“The Whole World Is One Family”: A Hindu Response to the Pandemic

This article is part of a series called Faith in the Field that explores responses to Covid-19—including vaccination efforts—within different faith communities. The series features racially and religiously diverse leaders across the United States who shared their stories with IFYC via one-on-one interviews. In addition to illuminating distinctive experiences of the pandemic through a faith lens, these interviews offer practical guidance for conducting vaccine outreach in thoughtful, culturally competent ways.   

The following interview features Manoj Pandya, former president and current director of the Hindu Society of North Carolina (HSNC), and Satish Garimella, member of HSNC and town councilman for Morrisville, North CarolinaIn Spring 2021, Garimella oversaw a partnership between the town of Morrisville and the local Hindu community that resulted in four vaccination clinics hosted at HSNC. The interview was conducted by Shauna Morin for IFYC; it has been edited and condensed for clarity.   

Interfaith Youth Core (IFYC): To start off, it would be great if you could share a little bit of background about this place and how members of your community have experienced the Covid-19 pandemic. 

Manoj Pandya (MP): The Hindu Society of North Carolina (HSNC) has existed for the last 40 years. It’s a parent or main organization in the Research Triangle Park (RTP) with a 25-acre campus. HSNC has a temple, but more important is we have this huge cultural hall and state-of-the-art learning center with ample parking space. It's in an excellent location at the center of RTP. We always try to do the community events in a big way here, and especially this year we wanted to make a difference by providing pandemic-related assistance such as such as stitching masks, Covid-19 testing, and a food program. Every Friday and Saturday, we prepare food in our commercial kitchen with the help of community volunteers. We have so far prepared and delivered 45,000 meals to area food distribution centers and homeless shelters.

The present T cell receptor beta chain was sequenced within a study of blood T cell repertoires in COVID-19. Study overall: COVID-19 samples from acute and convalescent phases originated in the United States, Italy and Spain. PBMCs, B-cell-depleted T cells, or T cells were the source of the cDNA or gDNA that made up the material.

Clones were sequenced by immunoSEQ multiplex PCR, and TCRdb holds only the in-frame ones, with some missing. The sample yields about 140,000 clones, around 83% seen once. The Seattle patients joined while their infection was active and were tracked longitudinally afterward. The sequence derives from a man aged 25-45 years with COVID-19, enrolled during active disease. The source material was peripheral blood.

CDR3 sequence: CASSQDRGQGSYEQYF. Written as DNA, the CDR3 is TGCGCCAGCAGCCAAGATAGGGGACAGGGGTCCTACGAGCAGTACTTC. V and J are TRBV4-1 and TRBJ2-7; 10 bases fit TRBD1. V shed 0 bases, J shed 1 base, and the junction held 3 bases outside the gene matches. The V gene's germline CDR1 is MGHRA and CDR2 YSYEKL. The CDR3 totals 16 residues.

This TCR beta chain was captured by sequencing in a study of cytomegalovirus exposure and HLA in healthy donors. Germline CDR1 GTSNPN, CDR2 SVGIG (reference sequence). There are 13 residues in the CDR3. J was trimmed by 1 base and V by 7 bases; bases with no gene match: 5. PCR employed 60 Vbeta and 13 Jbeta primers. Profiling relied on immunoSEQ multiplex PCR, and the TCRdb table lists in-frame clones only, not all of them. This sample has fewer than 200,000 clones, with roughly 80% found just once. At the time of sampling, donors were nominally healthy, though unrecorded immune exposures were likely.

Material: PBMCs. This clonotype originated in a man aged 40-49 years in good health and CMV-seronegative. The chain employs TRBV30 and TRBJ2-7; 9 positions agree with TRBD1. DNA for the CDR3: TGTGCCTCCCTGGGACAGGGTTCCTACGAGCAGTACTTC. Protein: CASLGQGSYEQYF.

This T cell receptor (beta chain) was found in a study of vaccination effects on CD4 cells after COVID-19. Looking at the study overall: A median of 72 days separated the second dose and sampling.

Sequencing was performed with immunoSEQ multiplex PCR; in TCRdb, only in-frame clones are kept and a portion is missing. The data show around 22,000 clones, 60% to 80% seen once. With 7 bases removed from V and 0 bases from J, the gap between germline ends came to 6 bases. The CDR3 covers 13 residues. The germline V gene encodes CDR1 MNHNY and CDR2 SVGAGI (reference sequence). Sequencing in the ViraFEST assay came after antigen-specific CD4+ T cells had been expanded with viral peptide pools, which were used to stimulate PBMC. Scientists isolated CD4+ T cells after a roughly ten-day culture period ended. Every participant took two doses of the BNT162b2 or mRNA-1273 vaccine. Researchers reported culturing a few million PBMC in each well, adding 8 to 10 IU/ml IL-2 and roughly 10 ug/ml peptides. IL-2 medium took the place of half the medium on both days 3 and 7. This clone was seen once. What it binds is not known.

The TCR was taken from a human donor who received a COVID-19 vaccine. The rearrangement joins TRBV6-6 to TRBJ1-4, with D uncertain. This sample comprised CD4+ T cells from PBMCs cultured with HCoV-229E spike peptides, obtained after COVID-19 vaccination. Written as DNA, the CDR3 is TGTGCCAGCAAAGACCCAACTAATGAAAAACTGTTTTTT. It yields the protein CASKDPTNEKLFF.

Satish Garimella (SG): When coronavirus hit, everyone was shut down. We didn't know what to do. First, the senior citizens said they want to start making masks and then people started helping them. And then afterwards we wanted to go to the next step. So, again, a bunch of people came and said, "Okay, we want to start making food." I didn't want it to be a one-time kind of a thing. I wanted an ongoing thing where people see what we can do and offer, and this was our time to give back to the community. And these guys preparing food have been dedicatedly working over the span of one year. All the food is coming through volunteers. They're donating the food and we have a chef who is making the standards of what they like. So, a lot of the homeless … now they love it. The flavor [of Indian food] … people are enjoying it and we got a lot of kudos from the homeless shelters and others. 

IFYC: And now you’re hosting vaccine clinics here. Can you tell me about how that came to be? 

SG: So, Eastern Carolina Medical Center, who is organizing this in cooperation with HSNC and the town of Morrisville, they reached out to me and I said, "How much can you scale?" And they said, "How much do you want?" Then they said, "We have 800 shots. Do you think you can help us?" And I immediately reached out to HSNC and they said, "Hey, let's do it." And I said to the town, "Are you willing to partner with us?" They said, "As long as the shots are going to everyone in the town." Morrisville provides the EMTs and other stuff and now we’ve put over 11,000 shots in arms. 

And our whole goal was to bring that out to the community so people can go. I can say to my neighbor, "Okay, I'm going to go [get vaccinated]. Want to come?" We wanted to create that kind of a peer pressure saying, "Okay, because you want to have parties at the end of the day, you all want to get vaccinated." And it is local. You don’t have to drive as you did. So, people enjoy it. The timings are there. We have 40 to 50 nurses there. Within 10 minutes, you're out. What else do you want in your community? We are trying to do all these kinds of things.  

And we feel content because it is for a good purpose and people are very thankful of having these events here, so in that way it is from a faith-based perspective, like, "Okay, we are making a change in the community," and that's what we want. 

IFYC: On that note, as you think about all these different programs that you're doing, could you speak to how the Hindu tradition motivates or informs doing this work in the community?